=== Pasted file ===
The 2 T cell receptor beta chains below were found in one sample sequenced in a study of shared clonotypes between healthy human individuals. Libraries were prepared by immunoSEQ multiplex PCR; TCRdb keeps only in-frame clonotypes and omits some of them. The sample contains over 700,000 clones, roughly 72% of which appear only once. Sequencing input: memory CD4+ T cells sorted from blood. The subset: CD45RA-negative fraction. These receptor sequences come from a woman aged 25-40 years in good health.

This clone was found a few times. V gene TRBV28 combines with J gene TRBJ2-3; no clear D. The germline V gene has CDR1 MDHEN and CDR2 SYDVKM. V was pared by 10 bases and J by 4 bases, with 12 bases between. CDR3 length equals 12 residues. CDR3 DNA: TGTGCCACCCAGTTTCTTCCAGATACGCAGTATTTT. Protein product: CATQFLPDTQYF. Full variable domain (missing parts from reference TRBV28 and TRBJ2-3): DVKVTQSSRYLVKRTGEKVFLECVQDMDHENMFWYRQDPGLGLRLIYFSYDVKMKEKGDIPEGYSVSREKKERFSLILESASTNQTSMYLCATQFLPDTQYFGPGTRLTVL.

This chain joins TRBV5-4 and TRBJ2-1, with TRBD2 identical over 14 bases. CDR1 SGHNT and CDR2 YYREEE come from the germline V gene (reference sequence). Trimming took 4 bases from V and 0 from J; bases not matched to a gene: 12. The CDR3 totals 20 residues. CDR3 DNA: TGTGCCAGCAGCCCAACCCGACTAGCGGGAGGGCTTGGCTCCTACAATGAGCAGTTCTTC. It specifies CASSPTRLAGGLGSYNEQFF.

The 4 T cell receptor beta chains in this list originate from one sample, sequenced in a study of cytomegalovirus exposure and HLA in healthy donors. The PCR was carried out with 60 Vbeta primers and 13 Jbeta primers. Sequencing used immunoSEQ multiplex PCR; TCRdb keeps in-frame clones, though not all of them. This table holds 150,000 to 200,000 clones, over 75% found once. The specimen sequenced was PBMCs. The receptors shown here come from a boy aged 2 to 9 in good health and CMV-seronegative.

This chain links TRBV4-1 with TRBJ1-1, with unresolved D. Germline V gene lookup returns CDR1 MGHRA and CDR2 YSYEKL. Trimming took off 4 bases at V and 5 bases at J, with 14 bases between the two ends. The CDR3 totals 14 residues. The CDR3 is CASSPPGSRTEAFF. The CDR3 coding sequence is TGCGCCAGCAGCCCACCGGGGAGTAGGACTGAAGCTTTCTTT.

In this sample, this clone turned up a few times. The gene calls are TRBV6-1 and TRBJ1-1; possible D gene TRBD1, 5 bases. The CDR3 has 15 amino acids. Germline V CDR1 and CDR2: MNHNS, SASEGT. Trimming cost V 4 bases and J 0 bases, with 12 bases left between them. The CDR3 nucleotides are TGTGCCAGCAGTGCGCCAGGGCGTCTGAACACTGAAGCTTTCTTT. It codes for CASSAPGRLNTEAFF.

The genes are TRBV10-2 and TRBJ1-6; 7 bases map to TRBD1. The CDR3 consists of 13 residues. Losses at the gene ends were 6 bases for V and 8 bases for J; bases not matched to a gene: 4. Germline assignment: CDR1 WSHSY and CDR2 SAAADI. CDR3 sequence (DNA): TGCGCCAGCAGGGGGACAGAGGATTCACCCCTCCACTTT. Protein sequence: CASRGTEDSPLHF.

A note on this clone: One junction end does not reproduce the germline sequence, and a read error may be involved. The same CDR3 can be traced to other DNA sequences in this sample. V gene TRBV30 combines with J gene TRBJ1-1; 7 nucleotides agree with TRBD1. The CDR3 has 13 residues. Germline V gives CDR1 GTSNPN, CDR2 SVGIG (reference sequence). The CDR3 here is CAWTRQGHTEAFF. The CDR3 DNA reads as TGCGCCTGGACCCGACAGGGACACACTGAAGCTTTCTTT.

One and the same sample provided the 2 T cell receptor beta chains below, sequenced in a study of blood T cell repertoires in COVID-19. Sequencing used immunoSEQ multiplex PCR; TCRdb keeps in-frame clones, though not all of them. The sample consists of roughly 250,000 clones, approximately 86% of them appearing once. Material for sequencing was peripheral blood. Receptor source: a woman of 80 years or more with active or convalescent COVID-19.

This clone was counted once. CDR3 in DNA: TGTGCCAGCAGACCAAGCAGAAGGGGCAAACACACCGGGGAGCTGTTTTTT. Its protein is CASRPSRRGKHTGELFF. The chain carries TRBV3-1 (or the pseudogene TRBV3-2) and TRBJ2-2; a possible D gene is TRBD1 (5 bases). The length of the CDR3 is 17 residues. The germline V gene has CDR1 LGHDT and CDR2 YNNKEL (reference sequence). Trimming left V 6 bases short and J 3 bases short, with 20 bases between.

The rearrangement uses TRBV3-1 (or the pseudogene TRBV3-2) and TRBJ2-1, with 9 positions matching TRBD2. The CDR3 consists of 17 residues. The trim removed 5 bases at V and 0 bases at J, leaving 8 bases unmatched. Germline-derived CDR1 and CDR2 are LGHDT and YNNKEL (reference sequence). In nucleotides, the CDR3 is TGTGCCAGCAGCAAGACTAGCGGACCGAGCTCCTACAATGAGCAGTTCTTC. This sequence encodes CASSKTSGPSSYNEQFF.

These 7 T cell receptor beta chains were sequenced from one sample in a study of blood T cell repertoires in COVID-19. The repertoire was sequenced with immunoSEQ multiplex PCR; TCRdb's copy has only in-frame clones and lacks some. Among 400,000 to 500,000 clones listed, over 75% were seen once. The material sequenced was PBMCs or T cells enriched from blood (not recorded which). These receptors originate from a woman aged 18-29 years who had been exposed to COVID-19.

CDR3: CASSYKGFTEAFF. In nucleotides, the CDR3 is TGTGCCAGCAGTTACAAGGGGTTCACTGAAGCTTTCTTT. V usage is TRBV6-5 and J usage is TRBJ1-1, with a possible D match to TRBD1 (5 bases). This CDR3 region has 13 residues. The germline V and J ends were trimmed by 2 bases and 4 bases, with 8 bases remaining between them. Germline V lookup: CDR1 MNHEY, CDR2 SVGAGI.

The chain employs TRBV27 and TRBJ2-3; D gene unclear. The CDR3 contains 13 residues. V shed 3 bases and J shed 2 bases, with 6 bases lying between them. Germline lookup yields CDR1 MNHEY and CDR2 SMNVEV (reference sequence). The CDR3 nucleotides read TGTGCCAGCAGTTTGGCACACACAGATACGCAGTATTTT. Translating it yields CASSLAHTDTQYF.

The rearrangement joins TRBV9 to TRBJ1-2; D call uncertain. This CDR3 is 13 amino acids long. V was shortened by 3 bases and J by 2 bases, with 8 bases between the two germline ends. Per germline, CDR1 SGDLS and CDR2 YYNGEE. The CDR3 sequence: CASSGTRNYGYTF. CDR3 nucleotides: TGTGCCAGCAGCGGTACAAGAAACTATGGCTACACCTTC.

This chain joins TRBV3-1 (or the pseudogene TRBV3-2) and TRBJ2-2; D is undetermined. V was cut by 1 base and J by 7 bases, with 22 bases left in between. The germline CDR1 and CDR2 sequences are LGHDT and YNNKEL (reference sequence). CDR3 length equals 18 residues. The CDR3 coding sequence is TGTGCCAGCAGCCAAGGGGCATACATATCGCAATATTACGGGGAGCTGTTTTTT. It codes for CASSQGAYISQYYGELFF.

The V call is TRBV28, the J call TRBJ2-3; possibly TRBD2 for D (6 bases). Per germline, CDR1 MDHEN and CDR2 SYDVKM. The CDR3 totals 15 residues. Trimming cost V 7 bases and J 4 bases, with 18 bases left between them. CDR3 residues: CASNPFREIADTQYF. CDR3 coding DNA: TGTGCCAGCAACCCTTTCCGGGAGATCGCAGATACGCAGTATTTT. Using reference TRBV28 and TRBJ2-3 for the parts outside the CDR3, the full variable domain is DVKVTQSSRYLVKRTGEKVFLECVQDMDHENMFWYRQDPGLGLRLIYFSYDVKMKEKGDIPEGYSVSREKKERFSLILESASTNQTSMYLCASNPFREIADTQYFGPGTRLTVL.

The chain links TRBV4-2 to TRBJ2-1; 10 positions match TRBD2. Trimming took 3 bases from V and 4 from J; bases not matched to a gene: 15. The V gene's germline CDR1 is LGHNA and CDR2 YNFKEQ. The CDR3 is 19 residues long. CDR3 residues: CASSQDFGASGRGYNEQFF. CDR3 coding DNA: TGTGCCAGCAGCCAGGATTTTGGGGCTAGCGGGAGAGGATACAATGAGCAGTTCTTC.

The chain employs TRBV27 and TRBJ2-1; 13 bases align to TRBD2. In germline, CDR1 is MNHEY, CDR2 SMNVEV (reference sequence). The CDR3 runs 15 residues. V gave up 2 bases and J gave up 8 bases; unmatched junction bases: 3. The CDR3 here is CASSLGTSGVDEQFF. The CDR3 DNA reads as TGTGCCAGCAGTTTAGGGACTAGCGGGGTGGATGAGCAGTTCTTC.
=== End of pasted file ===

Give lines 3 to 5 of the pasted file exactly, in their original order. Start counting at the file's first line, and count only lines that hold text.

This chain joins TRBV5-4 and TRBJ2-1, with TRBD2 identical over 14 bases. CDR1 SGHNT and CDR2 YYREEE come from the germline V gene (reference sequence). Trimming took 4 bases from V and 0 from J; bases not matched to a gene: 12. The CDR3 totals 20 residues. CDR3 DNA: TGTGCCAGCAGCCCAACCCGACTAGCGGGAGGGCTTGGCTCCTACAATGAGCAGTTCTTC. It specifies CASSPTRLAGGLGSYNEQFF.

The 4 T cell receptor beta chains in this list originate from one sample, sequenced in a study of cytomegalovirus exposure and HLA in healthy donors. The PCR was carried out with 60 Vbeta primers and 13 Jbeta primers. Sequencing used immunoSEQ multiplex PCR; TCRdb keeps in-frame clones, though not all of them. This table holds 150,000 to 200,000 clones, over 75% found once. The specimen sequenced was PBMCs. The receptors shown here come from a boy aged 2 to 9 in good health and CMV-seronegative.

This chain links TRBV4-1 with TRBJ1-1, with unresolved D. Germline V gene lookup returns CDR1 MGHRA and CDR2 YSYEKL. Trimming took off 4 bases at V and 5 bases at J, with 14 bases between the two ends. The CDR3 totals 14 residues. The CDR3 is CASSPPGSRTEAFF. The CDR3 coding sequence is TGCGCCAGCAGCCCACCGGGGAGTAGGACTGAAGCTTTCTTT.